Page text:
As the conventional wisdom goes, the Republican Party is in the midst of an identity crisis. Should the party stick with the socially conservative values of its older base, or should it embrace the new rash of libertarianism?
If a document drafted this week by party leaders is any indication, they aren’t exactly giving their views a makeover. At a secretive event Thursday, conservatives gathered in Tysons Corner, Va., to plot their strategy for the election year. As Robert Costa reported, the group gathered to express their dissatisfaction with the GOP establishment. But going by the ideas that this meeting produced, they shouldn’t be too worried — their goals are virtually identical to Conservative Classic.
Now, Time‘s Zeke Miller is reporting that the tea party has retaliated with its own manifesto:
Attendees agreed on a nine-page document outlining the “constitutional conservative” principles for which they believe the Republican Party needs to stand, including lower taxes, a stronger military and opposition to abortion and same-sex marriage.
Lower taxes, a stronger military, fighting abortion, and opposing same-sex marriage — how new, exactly, are these tenets of the Republican Party? If the GOP were a soda company, its slogan might be: “Great new look, same great taste!”
Even Sen. Ted Cruz of Texas has been openly walking back his position on gay marriage — avoiding talk of a federal ban in favor of the “constitutional” argument to let the states decide. Judging by recent actions in Idaho and Arkansas, that might be an unwise bet for social conservatives to make.
Another piece of conventional wisdom is that both parties need to appeal to young voters if they want to win elections. A recent Pew poll found that half of millennials now identify as independent, but they still tend to vote along Democratic lines.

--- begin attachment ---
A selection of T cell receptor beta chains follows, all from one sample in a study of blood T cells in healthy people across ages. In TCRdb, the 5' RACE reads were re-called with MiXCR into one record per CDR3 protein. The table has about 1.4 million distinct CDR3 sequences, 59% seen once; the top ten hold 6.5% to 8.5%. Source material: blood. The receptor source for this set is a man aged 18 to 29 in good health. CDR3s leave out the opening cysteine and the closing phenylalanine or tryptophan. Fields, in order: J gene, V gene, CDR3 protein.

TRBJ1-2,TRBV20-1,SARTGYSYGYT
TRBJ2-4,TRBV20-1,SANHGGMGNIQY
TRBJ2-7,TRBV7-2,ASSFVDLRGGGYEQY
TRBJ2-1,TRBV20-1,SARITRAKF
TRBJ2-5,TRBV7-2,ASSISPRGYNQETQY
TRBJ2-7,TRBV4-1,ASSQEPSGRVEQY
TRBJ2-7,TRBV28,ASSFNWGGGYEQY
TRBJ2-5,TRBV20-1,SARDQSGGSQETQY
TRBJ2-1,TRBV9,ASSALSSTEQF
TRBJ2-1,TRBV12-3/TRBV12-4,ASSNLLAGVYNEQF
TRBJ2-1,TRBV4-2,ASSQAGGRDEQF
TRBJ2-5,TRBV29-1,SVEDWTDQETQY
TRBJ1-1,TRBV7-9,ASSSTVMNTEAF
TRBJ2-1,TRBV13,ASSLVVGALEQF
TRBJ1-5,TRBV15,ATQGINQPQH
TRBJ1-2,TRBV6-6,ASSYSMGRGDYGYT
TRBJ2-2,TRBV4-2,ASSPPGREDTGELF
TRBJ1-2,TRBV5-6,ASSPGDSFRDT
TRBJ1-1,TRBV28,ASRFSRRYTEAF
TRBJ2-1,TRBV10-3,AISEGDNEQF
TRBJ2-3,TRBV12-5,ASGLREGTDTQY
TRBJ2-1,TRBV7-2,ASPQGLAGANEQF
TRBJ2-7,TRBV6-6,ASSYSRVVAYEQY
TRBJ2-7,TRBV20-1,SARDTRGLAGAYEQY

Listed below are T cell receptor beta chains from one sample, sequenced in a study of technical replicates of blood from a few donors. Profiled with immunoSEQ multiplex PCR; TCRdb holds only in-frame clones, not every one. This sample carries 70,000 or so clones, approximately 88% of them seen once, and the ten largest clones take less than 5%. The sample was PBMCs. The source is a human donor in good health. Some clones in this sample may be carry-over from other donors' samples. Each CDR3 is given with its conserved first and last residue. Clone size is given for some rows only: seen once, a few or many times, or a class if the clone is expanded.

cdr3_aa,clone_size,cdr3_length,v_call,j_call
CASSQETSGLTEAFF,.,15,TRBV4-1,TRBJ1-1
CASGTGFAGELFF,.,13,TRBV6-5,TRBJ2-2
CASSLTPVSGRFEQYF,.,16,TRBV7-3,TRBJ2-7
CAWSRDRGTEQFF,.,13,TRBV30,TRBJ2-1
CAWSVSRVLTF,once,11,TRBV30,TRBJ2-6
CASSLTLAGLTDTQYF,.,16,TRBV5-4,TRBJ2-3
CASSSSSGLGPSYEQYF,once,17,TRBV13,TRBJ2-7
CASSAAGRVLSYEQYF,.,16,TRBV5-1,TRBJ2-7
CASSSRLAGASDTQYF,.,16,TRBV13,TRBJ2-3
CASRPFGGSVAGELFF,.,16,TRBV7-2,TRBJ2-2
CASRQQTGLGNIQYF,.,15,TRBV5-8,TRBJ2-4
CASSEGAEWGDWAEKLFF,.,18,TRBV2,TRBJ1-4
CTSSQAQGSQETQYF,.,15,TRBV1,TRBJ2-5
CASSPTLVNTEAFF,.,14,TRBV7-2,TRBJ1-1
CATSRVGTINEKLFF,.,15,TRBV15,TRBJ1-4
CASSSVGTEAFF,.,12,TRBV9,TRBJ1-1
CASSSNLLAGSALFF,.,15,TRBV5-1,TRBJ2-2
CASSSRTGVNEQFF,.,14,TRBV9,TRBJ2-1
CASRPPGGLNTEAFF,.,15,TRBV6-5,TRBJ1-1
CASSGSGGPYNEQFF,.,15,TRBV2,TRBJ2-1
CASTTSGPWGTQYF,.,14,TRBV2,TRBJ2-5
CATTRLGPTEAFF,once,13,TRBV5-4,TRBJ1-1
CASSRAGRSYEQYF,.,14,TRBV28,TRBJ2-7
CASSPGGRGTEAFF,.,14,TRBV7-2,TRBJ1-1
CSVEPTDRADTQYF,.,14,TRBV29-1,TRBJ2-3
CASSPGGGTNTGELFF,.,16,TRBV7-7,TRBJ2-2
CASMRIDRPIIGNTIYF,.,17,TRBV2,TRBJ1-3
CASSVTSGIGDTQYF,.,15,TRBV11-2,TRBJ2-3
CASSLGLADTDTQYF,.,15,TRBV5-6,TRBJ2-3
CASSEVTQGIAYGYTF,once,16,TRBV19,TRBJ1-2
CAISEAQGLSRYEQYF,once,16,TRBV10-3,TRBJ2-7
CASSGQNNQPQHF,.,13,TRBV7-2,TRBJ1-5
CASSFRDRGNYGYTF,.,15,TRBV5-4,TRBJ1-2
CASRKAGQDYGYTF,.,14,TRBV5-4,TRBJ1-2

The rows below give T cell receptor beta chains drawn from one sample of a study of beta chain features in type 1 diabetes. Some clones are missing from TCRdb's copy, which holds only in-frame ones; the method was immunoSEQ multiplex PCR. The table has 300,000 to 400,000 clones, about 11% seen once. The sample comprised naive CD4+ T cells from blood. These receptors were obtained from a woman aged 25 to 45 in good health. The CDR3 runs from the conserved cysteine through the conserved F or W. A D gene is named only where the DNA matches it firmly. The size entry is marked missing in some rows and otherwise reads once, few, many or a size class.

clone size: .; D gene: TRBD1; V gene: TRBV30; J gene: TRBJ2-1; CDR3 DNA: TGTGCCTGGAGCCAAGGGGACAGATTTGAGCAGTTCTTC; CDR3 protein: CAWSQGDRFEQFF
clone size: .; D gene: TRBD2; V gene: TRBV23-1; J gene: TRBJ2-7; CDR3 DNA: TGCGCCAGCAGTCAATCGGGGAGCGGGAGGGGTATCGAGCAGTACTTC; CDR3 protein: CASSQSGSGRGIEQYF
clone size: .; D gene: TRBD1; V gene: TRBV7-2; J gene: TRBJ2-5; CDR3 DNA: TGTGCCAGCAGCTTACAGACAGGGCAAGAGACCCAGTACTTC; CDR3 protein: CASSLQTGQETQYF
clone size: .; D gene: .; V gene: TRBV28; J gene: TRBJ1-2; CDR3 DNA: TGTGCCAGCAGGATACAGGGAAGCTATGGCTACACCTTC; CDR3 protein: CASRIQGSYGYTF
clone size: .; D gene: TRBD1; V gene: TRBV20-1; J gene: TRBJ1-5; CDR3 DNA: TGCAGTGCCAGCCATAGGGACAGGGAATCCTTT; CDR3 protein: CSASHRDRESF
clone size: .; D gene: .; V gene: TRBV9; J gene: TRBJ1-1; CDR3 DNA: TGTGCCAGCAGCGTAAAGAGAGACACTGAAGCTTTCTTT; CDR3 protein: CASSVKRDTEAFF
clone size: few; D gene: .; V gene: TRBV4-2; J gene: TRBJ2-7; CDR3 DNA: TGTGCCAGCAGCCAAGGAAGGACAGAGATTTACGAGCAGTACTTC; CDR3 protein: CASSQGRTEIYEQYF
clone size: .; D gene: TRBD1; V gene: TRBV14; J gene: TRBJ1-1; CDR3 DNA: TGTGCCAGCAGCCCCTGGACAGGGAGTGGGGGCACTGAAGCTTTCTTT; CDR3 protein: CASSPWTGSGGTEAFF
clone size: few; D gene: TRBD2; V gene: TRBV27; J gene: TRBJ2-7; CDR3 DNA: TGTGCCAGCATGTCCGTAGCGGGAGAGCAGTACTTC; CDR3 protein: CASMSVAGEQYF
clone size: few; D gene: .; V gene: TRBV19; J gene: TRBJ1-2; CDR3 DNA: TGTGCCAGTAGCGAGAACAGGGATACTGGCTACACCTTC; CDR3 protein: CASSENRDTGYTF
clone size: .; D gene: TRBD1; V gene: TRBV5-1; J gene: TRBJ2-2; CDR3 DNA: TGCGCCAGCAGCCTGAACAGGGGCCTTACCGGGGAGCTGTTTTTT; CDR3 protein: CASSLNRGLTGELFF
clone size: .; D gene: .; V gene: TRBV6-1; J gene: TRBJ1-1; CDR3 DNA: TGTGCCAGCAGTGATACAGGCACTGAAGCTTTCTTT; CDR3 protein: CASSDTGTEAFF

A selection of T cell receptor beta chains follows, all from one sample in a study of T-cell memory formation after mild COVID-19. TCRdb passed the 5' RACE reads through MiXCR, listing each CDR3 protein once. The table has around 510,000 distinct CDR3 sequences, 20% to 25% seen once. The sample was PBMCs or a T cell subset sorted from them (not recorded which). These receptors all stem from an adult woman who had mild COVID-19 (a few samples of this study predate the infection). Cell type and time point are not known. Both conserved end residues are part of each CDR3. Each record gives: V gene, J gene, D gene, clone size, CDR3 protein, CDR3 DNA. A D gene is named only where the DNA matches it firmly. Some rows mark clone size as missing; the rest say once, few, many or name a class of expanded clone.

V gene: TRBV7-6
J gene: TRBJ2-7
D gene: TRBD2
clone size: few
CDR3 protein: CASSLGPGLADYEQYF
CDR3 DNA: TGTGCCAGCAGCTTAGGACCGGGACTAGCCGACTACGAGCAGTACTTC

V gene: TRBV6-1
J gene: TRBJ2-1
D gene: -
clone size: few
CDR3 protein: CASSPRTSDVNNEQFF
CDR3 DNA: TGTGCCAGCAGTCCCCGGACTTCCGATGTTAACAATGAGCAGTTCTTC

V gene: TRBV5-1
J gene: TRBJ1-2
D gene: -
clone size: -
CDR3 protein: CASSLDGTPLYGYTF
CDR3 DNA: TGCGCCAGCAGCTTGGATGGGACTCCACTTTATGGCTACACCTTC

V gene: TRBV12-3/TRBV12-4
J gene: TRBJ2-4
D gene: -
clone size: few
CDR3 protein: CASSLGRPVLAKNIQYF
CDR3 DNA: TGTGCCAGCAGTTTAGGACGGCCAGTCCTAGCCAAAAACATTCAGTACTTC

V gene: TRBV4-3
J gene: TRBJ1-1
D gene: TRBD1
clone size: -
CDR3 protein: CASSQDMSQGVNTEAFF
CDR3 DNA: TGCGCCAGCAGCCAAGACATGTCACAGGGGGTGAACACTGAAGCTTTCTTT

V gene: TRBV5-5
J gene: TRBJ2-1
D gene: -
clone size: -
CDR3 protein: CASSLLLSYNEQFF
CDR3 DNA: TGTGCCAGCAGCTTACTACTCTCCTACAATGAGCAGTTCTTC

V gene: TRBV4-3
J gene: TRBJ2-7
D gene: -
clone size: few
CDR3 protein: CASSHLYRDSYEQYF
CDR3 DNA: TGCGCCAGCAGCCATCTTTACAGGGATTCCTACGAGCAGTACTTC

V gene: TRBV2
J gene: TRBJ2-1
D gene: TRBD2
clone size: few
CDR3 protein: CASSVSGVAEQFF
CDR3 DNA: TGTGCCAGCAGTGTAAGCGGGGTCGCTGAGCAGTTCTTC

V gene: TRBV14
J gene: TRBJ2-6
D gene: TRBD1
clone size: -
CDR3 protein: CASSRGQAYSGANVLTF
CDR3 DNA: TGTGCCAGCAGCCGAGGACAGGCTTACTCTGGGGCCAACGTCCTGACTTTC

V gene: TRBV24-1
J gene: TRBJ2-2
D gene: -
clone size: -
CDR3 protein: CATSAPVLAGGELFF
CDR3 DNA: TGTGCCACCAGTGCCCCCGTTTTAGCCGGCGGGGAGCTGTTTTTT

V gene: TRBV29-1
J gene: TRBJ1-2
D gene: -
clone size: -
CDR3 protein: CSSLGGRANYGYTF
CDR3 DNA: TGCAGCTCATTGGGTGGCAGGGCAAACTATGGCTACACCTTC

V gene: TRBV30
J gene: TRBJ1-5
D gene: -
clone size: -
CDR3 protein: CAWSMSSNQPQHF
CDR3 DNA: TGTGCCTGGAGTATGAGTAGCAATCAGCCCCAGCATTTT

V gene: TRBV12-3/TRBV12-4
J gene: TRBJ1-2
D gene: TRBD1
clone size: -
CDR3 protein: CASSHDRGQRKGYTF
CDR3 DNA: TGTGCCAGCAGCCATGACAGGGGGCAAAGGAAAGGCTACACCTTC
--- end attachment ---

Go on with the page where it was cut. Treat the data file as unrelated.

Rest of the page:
There is room for the Republican Party to seize upon young people’s desire for a more moderate political alternative, if only party leaders would tone down their rhetoric on social issues. Opposing gay marriage and abortion may be part of the conservative conscience, but they are also political losers when you’re trying to target young voters.
This manifesto isn’t a document that lays out conservative platforms so much as shows how confused Republican leaders are about which values they should trumpet and which they should put on mute.
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Just after President Obama finished his address to the DNC, Hillary Clinton walked out on stage to join him, so the better could share a few embraces, wave to the crowd—and let the cameras capture all the unity for posterity.
In a speech that began a bit like a State of the Union address, President Obama said the "country is stronger and more prosperous than it was" when he took office eight years ago. He then talked of battling Hillary Clinton for the nomination in 2008, and discovering her "unbelievable work ethic," before saying that no one—"not me, not Bill"—has ever been more qualified to be president. When his first mention of Donald Trump drew boos, he quickly admonished the crowd: "Don't boo. Vote." He then added that Trump is "not really a plans guy. Not really a facts guy, either."
Tim Kaine introduced himself to the nation tonight, devoting roughly the first half of his speech to his own story (peppered with a little of his fluent Spanish) before pivoting to Hillary Clinton—and her opponent. "Hillary Clinton has a passion for children and families," he said. "Donald Trump has a passion, too: himself." His most personal line came after noting that his son Nat just deployed with his Marine battalion. "I trust Hillary Clinton with our son's life," he said.
Michael Bloomberg said he wasn't appearing to endorse any party or agenda. He was merely there to support Hillary Clinton. "I don't believe that either party has a monopoly on good ideas or strong leadership," he said, before enumerating how he disagreed with both the GOP and his audience in Philadelphia. "Too many Republicans wrongly blame immigrants for our problems, and they stand in the way of action on climate change and gun violence," he said. "Meanwhile, many Democrats wrongly blame the private sector for our problems, and they stand in the way of action on education reform and deficit reduction." Calling Donald Trump a "dangerous demagogue," he said, "I'm a New Yorker, and a know a con when I see one."
Vice President Biden tonight called President Obama "one of the finest presidents we have ever had" before launching into a passionate defense of Hillary Clinton. "Everybody knows she's smart. Everybody knows she's tough. But I know what she's passionate about," he said. "There's only one person in this race who will help you. ... It's not just who she is; it's her life story." But he paused to train some fire on her opponent "That's not Donald Trump's story," he said. "His cynicism is unbounded. ... No major party nominee in the history of this country has ever known less."